GHG Emissions, Industrial, Hydro - November 10, 2021
Baker Hughes Invests in Tech to Lower GHG Emissions
Baker Hughes announced it will purchase a 20% stake in Ekona Power to help advance new project development and commercialization such as producing cleaner and lower cost turquoise hydrogen, manufacturing hydrogen with drastically lower carbon dioxide emissions, and technology that can be used to lower GHG emissions in several industries.
This investment from Baker Hughes, a Houston-based energy technology company will enable the following:
- Investment will advance development of a novel methane pyrolysis technology platform to produce cleaner and lower cost turquoise hydrogen,
- Compared to the traditional steam methane reforming process used for producing industrial-scale hydrogen, Ekona’s novel methane pyrolysis process can produce hydrogen with drastically lower carbon dioxide emissions and
- Technology applicable for multiple markets including refineries, ammonia or chemical plants, as well as natural gas transmission and distribution companies looking to reduce their GHG emissions footprint.
“This strategic investment further demonstrates our commitment to advancing new energy frontiers by accelerating the pace at which novel technologies are being brought to market,” said Rod Christie, executive vice president of turbomachinery and process solutions at Baker Hughes in a statement. “Ekona Power’s methane pyrolysis platform for the production of cleaner and lower cost turquoise hydrogen builds on our growing and diverse portfolio of decarbonization technologies, including blue and green hydrogen, CCUS and emissions management solutions. Through the adoption of this technology, the industry can leverage existing and abundant natural gas reserves to produce lower carbon hydrogen and accelerate its use across the energy value chain.”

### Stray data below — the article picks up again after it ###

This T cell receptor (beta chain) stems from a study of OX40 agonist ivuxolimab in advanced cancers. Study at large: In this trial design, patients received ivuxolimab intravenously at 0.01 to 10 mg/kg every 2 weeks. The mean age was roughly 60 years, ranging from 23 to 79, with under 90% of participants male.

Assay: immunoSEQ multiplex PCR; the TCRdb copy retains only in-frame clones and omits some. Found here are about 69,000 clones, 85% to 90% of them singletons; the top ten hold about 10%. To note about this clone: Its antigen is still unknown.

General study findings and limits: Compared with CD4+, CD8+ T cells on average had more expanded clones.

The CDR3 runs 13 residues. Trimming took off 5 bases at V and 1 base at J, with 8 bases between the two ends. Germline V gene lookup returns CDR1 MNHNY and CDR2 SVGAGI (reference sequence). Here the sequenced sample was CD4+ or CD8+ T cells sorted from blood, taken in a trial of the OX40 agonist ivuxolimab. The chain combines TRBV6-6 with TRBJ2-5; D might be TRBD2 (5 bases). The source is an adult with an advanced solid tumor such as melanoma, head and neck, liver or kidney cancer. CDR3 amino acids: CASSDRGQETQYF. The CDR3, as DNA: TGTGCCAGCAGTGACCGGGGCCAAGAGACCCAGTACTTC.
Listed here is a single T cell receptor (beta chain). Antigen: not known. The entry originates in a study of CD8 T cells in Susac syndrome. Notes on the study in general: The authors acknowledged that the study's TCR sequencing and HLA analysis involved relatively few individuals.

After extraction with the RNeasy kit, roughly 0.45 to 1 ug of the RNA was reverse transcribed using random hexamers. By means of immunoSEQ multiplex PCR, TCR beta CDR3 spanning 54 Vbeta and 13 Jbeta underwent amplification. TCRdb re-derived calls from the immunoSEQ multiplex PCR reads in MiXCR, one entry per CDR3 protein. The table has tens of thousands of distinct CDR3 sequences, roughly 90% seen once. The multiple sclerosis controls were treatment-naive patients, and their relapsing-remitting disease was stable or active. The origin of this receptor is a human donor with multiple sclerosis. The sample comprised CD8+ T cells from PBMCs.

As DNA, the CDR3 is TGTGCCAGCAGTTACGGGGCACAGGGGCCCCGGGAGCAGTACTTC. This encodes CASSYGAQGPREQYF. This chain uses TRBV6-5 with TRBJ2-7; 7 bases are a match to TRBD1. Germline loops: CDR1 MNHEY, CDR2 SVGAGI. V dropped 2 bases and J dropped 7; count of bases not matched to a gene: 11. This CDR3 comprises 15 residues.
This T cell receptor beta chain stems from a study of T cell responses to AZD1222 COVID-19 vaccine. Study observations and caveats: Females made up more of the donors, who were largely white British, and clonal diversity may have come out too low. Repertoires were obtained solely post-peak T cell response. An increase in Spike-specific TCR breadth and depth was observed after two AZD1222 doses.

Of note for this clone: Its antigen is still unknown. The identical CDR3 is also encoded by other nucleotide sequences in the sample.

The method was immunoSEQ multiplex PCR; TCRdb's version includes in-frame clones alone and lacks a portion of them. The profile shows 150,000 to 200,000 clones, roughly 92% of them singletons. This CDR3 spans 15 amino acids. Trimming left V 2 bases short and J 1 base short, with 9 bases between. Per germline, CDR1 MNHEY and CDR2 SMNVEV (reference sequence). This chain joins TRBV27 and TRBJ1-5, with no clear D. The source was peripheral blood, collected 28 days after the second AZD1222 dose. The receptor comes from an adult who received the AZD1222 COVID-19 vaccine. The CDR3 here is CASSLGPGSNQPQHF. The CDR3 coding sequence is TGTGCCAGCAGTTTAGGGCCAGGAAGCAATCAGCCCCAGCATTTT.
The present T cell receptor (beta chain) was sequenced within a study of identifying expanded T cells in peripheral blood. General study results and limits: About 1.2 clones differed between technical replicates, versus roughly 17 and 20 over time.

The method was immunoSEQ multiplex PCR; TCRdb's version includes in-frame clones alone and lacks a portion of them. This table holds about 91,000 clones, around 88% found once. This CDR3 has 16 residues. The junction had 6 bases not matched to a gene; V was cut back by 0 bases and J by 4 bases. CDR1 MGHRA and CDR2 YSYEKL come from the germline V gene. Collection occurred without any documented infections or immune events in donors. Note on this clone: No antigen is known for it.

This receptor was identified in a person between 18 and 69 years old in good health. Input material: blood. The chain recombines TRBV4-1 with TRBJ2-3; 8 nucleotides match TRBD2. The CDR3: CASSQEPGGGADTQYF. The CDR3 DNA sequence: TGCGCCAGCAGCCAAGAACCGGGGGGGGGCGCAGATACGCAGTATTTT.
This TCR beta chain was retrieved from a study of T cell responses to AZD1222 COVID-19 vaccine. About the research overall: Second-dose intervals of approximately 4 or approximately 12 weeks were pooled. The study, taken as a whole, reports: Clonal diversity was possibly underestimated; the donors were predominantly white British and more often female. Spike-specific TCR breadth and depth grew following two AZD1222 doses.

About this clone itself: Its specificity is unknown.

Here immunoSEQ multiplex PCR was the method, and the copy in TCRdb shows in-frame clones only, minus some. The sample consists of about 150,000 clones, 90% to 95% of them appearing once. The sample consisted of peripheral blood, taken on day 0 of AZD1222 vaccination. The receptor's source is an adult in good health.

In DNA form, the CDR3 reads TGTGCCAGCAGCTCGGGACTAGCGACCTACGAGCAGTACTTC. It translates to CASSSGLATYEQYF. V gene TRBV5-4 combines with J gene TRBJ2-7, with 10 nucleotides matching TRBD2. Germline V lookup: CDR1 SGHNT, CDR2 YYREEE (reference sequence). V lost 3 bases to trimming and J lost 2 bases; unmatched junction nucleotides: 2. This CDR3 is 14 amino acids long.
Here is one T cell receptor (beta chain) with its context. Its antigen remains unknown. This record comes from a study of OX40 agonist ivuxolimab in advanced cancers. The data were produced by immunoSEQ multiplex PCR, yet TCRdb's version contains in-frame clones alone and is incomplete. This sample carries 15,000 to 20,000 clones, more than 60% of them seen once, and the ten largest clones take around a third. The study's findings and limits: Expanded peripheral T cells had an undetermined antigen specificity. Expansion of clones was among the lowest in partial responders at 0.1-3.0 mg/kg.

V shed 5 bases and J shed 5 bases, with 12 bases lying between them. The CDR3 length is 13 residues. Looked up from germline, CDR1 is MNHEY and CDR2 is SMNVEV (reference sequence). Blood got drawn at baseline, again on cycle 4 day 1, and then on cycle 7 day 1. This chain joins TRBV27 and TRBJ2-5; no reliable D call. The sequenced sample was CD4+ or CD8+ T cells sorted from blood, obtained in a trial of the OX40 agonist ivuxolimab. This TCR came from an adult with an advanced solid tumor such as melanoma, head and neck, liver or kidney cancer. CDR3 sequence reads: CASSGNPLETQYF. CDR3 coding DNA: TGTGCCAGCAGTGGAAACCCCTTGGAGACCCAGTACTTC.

Turquoise hydrogen is made from methane using pyrolysis, which is also known as splitting or cracking. Ekona’s methane pyrolysis solution uses combustion and high-speed gas dynamics in a reactor to separate feedstock methane into hydrogen and solid carbon, drastically reducing carbon dioxide emissions versus the traditional and prevalent steam methane reforming process. The innovative solution is designed to integrate easily with standard equipment for natural gas and hydrogen applications including carbon separation and hydrogen purification, thus simplifying industrial process integration.
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